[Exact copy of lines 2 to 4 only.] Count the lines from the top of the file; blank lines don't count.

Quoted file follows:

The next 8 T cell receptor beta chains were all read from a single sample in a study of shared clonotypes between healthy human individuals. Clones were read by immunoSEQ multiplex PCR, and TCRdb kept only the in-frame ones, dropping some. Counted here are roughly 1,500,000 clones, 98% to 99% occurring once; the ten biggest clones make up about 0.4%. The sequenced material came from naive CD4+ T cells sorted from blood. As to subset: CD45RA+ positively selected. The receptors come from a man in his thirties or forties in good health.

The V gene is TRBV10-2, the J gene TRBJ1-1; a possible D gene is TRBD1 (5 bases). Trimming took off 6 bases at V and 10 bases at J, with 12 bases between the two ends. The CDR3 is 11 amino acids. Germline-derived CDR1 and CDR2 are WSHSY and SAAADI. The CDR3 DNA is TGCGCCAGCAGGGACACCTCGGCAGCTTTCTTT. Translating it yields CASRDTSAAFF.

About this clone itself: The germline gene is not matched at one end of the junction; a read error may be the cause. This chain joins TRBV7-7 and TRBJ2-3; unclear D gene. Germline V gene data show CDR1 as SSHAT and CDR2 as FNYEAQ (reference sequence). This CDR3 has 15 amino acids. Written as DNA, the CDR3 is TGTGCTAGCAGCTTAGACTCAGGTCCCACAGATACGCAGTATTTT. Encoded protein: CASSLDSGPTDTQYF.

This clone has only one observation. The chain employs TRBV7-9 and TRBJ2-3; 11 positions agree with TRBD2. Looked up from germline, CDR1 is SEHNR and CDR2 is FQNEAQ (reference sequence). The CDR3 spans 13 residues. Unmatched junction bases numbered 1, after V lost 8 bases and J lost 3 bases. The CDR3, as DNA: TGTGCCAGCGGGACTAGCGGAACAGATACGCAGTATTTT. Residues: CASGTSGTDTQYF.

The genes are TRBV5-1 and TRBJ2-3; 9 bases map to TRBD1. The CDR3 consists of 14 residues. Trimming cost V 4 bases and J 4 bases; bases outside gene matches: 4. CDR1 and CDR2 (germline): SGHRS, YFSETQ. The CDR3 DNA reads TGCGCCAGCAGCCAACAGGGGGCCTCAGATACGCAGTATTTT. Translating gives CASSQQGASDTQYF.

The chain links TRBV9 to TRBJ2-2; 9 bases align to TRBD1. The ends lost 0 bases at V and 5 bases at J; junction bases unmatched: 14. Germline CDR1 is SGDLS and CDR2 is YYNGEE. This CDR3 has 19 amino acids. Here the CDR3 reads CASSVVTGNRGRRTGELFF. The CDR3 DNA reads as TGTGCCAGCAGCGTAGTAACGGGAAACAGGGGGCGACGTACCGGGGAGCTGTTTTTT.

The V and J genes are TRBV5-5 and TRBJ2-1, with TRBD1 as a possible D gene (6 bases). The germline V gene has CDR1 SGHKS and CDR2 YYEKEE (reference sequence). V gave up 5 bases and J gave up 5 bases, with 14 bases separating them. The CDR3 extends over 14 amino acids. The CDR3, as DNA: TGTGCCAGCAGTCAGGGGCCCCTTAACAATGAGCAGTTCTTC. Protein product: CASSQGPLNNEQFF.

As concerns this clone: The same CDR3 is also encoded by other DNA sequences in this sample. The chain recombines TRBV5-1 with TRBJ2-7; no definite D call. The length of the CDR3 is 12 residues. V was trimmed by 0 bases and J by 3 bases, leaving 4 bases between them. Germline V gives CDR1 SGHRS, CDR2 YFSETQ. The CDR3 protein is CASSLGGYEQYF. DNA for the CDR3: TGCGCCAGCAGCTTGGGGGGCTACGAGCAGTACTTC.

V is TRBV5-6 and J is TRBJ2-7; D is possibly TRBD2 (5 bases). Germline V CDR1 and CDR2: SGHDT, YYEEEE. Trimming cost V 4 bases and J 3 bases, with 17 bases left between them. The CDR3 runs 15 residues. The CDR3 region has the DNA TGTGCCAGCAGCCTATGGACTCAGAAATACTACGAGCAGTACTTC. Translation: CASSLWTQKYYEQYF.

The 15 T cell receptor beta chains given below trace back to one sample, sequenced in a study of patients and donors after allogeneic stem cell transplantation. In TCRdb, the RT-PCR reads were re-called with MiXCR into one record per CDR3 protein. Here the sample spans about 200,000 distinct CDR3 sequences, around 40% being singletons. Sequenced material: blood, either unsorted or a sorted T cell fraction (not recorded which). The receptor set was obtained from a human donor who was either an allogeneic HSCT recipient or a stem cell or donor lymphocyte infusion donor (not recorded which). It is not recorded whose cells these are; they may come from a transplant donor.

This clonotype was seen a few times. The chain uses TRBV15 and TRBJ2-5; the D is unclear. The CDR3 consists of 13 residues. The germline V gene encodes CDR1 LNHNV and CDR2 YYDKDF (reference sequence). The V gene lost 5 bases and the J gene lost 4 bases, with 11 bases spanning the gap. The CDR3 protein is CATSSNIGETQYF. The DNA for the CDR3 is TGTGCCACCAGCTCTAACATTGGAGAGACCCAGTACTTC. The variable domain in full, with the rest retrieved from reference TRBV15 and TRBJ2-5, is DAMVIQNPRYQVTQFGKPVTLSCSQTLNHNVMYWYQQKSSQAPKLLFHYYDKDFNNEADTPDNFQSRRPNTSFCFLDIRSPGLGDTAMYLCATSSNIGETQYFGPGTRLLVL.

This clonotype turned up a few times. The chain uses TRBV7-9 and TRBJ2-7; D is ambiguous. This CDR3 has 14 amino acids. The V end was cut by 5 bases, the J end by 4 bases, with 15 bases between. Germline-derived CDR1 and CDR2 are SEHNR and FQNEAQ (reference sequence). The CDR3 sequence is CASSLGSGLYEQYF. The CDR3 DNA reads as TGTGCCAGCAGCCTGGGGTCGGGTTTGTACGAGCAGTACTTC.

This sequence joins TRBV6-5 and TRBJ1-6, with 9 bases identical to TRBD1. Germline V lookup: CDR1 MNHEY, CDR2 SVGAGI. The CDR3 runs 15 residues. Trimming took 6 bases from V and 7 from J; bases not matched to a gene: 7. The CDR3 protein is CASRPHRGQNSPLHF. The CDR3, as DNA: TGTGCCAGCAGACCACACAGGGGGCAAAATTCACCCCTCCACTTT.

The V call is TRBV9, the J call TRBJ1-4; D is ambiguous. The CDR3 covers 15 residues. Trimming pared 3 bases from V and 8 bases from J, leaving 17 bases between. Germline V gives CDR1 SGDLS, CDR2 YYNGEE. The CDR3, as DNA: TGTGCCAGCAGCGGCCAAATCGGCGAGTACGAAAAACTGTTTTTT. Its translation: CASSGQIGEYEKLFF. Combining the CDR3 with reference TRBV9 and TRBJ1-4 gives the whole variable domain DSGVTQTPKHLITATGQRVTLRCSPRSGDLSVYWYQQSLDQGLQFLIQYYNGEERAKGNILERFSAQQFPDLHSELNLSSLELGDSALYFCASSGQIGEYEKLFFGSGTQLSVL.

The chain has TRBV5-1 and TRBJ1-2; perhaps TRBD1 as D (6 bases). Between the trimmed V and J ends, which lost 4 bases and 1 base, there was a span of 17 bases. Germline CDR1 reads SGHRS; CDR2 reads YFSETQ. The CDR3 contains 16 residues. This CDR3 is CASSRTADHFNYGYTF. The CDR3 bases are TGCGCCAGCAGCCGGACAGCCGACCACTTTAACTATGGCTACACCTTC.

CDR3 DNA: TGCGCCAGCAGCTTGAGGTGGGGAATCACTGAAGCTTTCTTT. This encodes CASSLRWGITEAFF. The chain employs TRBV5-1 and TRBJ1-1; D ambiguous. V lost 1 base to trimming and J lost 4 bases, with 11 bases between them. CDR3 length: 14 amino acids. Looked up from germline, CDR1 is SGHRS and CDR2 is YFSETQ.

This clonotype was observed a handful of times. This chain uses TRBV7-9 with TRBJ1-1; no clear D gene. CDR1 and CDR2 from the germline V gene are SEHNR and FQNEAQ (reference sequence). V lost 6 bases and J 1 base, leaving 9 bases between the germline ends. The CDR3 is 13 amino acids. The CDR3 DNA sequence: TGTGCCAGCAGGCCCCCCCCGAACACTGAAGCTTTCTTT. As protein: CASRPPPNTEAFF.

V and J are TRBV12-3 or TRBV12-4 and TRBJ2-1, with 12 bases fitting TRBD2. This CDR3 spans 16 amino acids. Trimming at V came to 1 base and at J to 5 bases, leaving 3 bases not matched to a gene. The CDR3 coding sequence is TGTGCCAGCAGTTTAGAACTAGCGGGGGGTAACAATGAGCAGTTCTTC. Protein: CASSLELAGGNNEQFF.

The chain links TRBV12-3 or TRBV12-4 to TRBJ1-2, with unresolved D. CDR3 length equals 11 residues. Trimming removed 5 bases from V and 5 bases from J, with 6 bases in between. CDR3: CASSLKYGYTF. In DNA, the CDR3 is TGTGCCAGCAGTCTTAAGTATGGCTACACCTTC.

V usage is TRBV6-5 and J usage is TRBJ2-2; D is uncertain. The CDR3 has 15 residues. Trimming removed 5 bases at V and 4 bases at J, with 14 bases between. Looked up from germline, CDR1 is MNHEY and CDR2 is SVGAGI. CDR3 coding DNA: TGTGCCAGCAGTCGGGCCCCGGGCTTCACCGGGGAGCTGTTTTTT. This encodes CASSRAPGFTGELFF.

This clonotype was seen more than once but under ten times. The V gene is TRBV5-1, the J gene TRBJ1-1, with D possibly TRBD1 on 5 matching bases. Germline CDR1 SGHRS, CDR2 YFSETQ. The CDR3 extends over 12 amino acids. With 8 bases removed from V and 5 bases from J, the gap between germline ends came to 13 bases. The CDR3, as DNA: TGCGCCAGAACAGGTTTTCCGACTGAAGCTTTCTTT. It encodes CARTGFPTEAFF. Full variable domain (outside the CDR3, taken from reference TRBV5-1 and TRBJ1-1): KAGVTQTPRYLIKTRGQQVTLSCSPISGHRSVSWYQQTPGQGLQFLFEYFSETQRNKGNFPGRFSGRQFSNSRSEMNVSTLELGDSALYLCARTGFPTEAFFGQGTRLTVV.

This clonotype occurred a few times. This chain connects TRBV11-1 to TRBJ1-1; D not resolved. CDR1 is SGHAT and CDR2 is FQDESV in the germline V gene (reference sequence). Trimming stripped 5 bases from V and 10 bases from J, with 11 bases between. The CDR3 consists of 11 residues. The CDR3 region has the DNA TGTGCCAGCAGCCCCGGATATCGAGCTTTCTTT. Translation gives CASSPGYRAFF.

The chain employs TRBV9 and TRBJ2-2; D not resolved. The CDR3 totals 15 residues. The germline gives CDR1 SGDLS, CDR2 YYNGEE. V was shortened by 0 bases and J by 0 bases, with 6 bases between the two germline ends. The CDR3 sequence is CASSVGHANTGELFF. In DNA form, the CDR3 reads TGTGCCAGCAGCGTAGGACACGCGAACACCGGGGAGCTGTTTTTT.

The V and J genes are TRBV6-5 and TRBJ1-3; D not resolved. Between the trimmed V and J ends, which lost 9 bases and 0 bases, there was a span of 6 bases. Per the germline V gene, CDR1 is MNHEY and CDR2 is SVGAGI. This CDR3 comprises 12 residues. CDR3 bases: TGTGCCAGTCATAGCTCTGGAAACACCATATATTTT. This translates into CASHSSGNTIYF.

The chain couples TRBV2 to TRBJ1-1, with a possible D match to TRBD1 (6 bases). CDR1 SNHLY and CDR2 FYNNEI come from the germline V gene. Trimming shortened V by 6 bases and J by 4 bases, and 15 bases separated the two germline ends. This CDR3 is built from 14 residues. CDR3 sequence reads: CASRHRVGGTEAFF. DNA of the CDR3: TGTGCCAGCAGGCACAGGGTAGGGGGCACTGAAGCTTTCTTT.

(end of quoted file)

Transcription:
The V gene is TRBV10-2, the J gene TRBJ1-1; a possible D gene is TRBD1 (5 bases). Trimming took off 6 bases at V and 10 bases at J, with 12 bases between the two ends. The CDR3 is 11 amino acids. Germline-derived CDR1 and CDR2 are WSHSY and SAAADI. The CDR3 DNA is TGCGCCAGCAGGGACACCTCGGCAGCTTTCTTT. Translating it yields CASRDTSAAFF.

About this clone itself: The germline gene is not matched at one end of the junction; a read error may be the cause. This chain joins TRBV7-7 and TRBJ2-3; unclear D gene. Germline V gene data show CDR1 as SSHAT and CDR2 as FNYEAQ (reference sequence). This CDR3 has 15 amino acids. Written as DNA, the CDR3 is TGTGCTAGCAGCTTAGACTCAGGTCCCACAGATACGCAGTATTTT. Encoded protein: CASSLDSGPTDTQYF.

This clone has only one observation. The chain employs TRBV7-9 and TRBJ2-3; 11 positions agree with TRBD2. Looked up from germline, CDR1 is SEHNR and CDR2 is FQNEAQ (reference sequence). The CDR3 spans 13 residues. Unmatched junction bases numbered 1, after V lost 8 bases and J lost 3 bases. The CDR3, as DNA: TGTGCCAGCGGGACTAGCGGAACAGATACGCAGTATTTT. Residues: CASGTSGTDTQYF.